What is PostCSS? And How to Use it?

PostCss official Logo

In this article we will discuss:

  • What is PostCSS?
  • Features and advantages.
  • Some Famous Plugins.
  • How to use it?

What is PostCSS?

It is a JavaScript tool that transforms your CSS code into an abstract syntax tree (AST), then provides an (application programming interface) API for analyzing and modifying it using JavaScript plugins.

PostCSS provides a large ecosystem of plugins to perform different functionalities like linting, minifying, inserting vendor prefixes beside many other things.

Despite its name, it is neither a post-processor nor a pre-processor, it is just a transpiler that turns a special PostCSS plugin syntax into a vanilla CSS. You can think of it as like the Babel tool for CSS.

It can be used in conjunction with existing preprocessors like Sass, Less, and Stylus or as an alternative to all of them together since it has all the required functionalities to be used alone.

You may have already been using PostCSS without knowing that as it is used in the famous Autoprefixer plugin which is used to automatically prepend vendor prefixes to CSS properties that require them.

It is also used by other technologies like Vite and Next.js. As well as the famous CSS framework TailwindCSS which is a PostCSS plugin.

Features and advantages:

  • Fully customizable so you can use only the plugins and features you need.
  • It produces fast build times compared with other preprocessors.
  • You can write your own custom plugins.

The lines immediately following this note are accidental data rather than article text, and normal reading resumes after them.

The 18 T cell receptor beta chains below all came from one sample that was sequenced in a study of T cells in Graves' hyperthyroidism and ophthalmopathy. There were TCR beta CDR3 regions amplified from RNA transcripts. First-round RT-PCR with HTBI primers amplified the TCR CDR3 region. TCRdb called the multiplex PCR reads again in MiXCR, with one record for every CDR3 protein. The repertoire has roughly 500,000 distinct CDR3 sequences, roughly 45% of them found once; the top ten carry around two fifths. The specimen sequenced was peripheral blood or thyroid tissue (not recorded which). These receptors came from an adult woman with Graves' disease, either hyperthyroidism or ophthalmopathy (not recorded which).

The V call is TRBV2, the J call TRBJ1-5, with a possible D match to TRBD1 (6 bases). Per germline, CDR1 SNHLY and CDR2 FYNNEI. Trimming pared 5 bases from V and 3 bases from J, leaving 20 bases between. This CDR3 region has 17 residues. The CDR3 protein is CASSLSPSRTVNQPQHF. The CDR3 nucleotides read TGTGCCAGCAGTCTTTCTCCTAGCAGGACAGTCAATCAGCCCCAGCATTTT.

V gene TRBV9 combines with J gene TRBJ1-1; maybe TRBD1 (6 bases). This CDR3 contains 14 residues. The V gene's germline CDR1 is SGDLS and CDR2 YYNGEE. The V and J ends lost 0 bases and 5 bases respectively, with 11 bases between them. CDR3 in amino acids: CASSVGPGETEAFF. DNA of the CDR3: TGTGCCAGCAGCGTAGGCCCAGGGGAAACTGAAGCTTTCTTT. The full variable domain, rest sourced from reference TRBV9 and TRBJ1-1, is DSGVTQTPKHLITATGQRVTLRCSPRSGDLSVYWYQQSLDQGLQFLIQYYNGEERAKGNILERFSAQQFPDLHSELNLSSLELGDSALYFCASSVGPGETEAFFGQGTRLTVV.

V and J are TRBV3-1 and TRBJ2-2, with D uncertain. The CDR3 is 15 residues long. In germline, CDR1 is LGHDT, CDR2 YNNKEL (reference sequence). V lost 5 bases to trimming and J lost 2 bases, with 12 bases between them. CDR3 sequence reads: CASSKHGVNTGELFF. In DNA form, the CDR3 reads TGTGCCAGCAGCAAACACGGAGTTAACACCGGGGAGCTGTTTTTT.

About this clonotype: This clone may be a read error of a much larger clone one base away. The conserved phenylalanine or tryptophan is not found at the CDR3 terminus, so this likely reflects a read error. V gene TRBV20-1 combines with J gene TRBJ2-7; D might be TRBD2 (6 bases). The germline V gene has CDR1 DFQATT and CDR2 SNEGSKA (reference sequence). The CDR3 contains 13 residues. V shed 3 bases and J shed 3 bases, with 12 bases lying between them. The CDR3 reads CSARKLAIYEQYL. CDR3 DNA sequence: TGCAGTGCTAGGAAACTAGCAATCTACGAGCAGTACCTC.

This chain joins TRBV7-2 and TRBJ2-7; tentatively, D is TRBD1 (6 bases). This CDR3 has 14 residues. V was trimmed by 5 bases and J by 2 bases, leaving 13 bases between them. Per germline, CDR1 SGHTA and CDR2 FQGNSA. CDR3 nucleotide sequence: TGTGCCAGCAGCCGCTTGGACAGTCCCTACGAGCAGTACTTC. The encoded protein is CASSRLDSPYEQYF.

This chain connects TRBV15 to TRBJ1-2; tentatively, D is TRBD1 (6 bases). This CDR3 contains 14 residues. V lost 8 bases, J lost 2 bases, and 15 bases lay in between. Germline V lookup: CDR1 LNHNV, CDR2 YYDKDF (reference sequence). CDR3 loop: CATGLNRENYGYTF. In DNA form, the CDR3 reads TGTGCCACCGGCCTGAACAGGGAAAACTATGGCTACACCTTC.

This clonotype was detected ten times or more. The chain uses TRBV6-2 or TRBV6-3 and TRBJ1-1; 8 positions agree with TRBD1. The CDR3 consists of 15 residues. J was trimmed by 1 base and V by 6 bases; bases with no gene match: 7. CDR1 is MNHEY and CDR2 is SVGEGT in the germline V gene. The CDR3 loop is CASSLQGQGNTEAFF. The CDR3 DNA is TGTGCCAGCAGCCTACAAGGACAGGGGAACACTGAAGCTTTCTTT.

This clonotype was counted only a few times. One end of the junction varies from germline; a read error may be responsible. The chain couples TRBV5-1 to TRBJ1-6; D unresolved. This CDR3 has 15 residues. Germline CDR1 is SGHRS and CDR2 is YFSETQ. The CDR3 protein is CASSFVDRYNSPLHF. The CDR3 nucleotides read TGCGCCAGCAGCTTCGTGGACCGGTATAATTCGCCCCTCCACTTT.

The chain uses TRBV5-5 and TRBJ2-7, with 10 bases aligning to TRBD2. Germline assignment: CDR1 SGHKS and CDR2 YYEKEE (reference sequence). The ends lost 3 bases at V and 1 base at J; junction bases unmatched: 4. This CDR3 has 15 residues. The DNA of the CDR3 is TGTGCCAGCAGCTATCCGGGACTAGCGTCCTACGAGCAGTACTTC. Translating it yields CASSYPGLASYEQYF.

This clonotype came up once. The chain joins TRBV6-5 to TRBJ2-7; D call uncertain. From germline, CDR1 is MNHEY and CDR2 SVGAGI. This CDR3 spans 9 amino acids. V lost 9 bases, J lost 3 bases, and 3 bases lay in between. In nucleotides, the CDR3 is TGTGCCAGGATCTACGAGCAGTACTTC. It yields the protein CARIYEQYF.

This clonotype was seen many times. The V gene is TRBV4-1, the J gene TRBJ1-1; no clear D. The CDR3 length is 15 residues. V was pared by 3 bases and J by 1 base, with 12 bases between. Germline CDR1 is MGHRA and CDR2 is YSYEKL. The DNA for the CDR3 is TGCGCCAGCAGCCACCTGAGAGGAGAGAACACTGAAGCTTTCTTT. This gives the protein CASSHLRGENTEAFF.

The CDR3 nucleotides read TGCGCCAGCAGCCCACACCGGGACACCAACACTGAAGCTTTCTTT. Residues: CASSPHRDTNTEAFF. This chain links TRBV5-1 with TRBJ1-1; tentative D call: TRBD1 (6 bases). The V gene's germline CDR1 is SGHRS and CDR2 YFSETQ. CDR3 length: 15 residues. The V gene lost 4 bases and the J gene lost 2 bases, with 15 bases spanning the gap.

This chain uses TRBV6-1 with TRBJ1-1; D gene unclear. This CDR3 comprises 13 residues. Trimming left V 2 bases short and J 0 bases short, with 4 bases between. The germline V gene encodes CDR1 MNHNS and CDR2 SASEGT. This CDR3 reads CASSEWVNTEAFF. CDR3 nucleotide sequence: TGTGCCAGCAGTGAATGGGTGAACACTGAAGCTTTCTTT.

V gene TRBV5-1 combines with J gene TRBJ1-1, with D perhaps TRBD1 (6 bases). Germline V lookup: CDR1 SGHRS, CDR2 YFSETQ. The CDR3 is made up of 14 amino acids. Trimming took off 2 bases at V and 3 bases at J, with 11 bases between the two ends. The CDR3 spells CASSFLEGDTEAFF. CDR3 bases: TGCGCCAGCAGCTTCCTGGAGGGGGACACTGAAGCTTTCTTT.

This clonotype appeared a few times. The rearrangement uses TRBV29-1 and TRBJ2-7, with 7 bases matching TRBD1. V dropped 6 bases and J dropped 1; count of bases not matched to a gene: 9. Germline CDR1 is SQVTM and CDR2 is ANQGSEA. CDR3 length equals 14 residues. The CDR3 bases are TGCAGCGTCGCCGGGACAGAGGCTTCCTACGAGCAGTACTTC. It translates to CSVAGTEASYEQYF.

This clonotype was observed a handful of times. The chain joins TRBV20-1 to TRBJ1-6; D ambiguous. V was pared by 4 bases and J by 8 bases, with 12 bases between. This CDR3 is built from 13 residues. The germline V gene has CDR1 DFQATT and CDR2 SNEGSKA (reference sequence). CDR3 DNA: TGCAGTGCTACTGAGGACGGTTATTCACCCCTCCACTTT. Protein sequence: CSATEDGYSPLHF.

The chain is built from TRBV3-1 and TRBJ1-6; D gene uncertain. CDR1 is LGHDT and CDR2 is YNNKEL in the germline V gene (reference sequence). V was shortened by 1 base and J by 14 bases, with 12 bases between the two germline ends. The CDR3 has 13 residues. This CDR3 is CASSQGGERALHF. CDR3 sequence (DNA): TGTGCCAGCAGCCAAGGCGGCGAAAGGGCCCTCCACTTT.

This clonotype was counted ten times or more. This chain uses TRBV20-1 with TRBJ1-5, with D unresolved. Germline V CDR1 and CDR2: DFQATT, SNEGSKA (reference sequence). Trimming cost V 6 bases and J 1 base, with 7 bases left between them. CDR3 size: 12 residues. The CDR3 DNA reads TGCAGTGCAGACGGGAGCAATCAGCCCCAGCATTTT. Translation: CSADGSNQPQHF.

• You can use it with regular CSS as well as alongside other preprocessors like Sass.

PostCSS is all about plugins_ on its own, it is simply an API_with an ecosystem of 356 plugins ( as the date of this article). Each plugin was implemented for a specific task.

You can navigate through them using the plugin directory on the official PostCSS GitHub page, or using this searchable catalog of PostCSS plugins.

Famous plugins:

1- Autoprefixer:

One of the most popular PostCSS plugins. It is used to parse and add vendor prefixes like -webkit, -moz, and -ms to CSS rules using values from Can I Use website.

Autoprefixer uses Browserslist, so you can specify the browsers you want to target in your project with queries.

We can configure our Browserslist in the package.json file using a “browserslist” key:

"browserslist": [

The defaults query above is a short equivalent to: > 0.5%, last 2 versions, Firefox ESR, not dead .

Or using a .browserslistrc file in the root directory, and inside it, we type our configurations.


2- PostCSS Normalize:

It enables us to use some parts of the famous library normalize.css or sanitize.css.

These CSS libraries provide consistent, cross-browser default styling of HTML elements.

3- Cssnano:

A minifier used to reduce the final CSS file size as much as possible to be ready for the production environment.

4- PostCSS Preset Env:

It enables us to use modern CSS (like nesting) in our code, by converting it to Vanilla CSS which can be understood by browsers.

It has a stage option which determines which CSS features to polyfill, based upon their stability in the process of becoming implemented web standard.

The stage can be 0 (experimental) to 4 (stable), or false. Stage 2 is the default.

For nesting, we need to use stage 1.

require(‘postcss-preset-env’)({ stage: 1 })

Also, the preset-env plugin includes by default the Autoprefixer plugin and the browsers option will be passed to it automatically.

5- Stylelint:

A CSS linter that helps us avoid errors in our code before they break our User Interface(UI).

Setting Up PostCSS:

Before starting, I highly recommend you to:

1- Download or fork the following postcss-tutorial repository to your machine and try to follow along. (Please pay attention to the README.md file).

2- Install the PostCSS Language Support plugin if you are using Visual Studio Code editor, so your editor can recognize any new syntax and stop giving you errors.

To start using PostCSS we need first to install it and its command-line interface(CLI) using this command:

npm i -D postcss postcss-cli
  • D: is short for — save-dev to save the installed packages as dev dependencies.

To begin using PostCSS we need to have at least one plugin downloaded.